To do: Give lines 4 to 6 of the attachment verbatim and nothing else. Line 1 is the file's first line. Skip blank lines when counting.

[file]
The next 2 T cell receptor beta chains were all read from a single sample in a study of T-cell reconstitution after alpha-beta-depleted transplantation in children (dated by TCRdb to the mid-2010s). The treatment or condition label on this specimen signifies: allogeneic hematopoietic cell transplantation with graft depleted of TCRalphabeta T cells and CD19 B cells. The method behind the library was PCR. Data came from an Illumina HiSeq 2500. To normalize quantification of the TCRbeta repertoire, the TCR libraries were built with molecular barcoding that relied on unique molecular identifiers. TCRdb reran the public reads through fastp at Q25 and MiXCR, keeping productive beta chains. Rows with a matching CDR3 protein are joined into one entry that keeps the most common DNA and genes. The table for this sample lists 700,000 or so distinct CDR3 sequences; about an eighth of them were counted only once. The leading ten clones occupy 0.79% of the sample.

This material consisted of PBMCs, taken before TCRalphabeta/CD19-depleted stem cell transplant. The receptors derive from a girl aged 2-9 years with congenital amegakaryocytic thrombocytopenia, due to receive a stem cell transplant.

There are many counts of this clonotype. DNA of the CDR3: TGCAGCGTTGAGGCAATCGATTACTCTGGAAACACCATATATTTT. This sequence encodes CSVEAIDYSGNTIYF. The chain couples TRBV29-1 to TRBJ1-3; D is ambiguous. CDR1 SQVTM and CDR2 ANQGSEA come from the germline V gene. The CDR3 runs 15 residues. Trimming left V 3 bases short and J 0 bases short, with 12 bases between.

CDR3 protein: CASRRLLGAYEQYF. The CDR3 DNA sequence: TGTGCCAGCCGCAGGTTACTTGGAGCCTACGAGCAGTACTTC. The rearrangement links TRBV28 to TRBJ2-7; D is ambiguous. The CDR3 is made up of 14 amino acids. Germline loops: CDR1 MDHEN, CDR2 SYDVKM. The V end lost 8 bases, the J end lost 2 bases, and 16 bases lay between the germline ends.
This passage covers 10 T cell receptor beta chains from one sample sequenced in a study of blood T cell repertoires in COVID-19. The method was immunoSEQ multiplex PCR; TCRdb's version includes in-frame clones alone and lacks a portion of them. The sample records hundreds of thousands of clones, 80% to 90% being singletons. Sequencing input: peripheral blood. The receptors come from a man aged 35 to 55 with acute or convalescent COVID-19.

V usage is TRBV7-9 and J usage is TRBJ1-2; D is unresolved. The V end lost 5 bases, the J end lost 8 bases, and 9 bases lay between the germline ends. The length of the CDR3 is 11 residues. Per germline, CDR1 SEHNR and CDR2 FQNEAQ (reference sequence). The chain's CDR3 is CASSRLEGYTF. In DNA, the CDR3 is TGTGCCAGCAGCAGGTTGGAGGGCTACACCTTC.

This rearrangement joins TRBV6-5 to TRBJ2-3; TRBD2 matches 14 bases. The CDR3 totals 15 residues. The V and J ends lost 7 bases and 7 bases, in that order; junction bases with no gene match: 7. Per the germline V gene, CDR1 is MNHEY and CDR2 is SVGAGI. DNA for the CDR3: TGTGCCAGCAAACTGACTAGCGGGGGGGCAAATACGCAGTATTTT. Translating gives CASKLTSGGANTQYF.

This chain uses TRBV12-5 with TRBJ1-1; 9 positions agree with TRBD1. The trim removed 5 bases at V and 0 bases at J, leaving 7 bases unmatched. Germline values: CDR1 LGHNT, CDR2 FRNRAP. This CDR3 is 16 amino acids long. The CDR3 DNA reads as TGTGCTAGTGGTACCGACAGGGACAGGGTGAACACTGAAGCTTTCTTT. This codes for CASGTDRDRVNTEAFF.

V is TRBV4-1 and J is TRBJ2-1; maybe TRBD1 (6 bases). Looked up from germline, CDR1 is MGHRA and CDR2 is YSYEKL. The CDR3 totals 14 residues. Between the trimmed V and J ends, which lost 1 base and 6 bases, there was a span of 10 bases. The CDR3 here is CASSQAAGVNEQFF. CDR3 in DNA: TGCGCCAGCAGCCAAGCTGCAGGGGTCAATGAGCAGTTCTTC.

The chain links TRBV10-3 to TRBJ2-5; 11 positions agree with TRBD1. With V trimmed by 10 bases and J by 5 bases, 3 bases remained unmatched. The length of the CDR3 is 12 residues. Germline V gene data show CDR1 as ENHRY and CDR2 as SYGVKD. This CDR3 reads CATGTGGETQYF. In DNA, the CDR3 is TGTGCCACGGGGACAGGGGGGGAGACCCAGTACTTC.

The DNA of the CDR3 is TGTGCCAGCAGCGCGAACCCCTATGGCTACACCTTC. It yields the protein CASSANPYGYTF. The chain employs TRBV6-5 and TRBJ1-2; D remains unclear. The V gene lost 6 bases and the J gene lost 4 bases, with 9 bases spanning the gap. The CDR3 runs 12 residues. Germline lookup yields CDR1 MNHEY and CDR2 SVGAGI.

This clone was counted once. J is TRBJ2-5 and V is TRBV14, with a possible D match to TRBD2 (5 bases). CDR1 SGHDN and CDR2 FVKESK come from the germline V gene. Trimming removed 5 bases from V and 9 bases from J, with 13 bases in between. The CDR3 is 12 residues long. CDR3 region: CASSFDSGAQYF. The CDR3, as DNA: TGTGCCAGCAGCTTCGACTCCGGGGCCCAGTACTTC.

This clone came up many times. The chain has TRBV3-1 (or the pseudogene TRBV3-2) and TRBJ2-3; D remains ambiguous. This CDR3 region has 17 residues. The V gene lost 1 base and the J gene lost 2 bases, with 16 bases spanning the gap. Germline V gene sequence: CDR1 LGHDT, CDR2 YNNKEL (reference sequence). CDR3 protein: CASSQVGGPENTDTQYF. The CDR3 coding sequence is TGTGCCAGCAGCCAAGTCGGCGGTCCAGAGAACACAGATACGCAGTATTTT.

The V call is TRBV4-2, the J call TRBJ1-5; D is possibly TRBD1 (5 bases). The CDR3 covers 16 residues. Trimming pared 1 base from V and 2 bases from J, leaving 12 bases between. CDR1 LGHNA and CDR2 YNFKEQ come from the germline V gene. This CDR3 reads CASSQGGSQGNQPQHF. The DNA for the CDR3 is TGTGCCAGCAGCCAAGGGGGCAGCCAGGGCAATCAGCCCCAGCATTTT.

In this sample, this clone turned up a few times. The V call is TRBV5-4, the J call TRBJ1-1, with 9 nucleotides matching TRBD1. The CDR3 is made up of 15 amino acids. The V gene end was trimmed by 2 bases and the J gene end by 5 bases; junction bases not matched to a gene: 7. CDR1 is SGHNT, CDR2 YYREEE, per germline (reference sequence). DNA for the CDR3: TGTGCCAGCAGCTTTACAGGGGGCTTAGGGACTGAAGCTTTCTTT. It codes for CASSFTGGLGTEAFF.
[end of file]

CDR3 protein: CASRRLLGAYEQYF. The CDR3 DNA sequence: TGTGCCAGCCGCAGGTTACTTGGAGCCTACGAGCAGTACTTC. The rearrangement links TRBV28 to TRBJ2-7; D is ambiguous. The CDR3 is made up of 14 amino acids. Germline loops: CDR1 MDHEN, CDR2 SYDVKM. The V end lost 8 bases, the J end lost 2 bases, and 16 bases lay between the germline ends.
This passage covers 10 T cell receptor beta chains from one sample sequenced in a study of blood T cell repertoires in COVID-19. The method was immunoSEQ multiplex PCR; TCRdb's version includes in-frame clones alone and lacks a portion of them. The sample records hundreds of thousands of clones, 80% to 90% being singletons. Sequencing input: peripheral blood. The receptors come from a man aged 35 to 55 with acute or convalescent COVID-19.

V usage is TRBV7-9 and J usage is TRBJ1-2; D is unresolved. The V end lost 5 bases, the J end lost 8 bases, and 9 bases lay between the germline ends. The length of the CDR3 is 11 residues. Per germline, CDR1 SEHNR and CDR2 FQNEAQ (reference sequence). The chain's CDR3 is CASSRLEGYTF. In DNA, the CDR3 is TGTGCCAGCAGCAGGTTGGAGGGCTACACCTTC.